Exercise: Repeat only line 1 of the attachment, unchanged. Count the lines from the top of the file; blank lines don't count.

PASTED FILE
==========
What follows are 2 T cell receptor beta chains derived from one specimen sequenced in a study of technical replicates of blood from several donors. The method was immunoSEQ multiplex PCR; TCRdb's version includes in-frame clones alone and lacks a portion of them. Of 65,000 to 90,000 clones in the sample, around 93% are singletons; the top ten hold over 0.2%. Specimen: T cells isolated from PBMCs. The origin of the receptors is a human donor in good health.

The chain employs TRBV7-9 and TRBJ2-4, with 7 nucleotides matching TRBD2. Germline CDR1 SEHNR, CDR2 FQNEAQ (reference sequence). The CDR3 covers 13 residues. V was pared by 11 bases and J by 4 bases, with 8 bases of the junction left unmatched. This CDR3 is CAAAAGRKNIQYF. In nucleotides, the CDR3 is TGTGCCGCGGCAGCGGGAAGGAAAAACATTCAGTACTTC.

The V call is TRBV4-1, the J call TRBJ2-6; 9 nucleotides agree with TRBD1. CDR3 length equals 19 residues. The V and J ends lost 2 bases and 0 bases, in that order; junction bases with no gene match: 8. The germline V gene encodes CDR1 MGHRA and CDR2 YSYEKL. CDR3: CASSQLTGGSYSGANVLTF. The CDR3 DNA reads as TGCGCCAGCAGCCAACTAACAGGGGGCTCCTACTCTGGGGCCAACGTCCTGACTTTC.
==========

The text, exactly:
What follows are 2 T cell receptor beta chains derived from one specimen sequenced in a study of technical replicates of blood from several donors. The method was immunoSEQ multiplex PCR; TCRdb's version includes in-frame clones alone and lacks a portion of them. Of 65,000 to 90,000 clones in the sample, around 93% are singletons; the top ten hold over 0.2%. Specimen: T cells isolated from PBMCs. The origin of the receptors is a human donor in good health.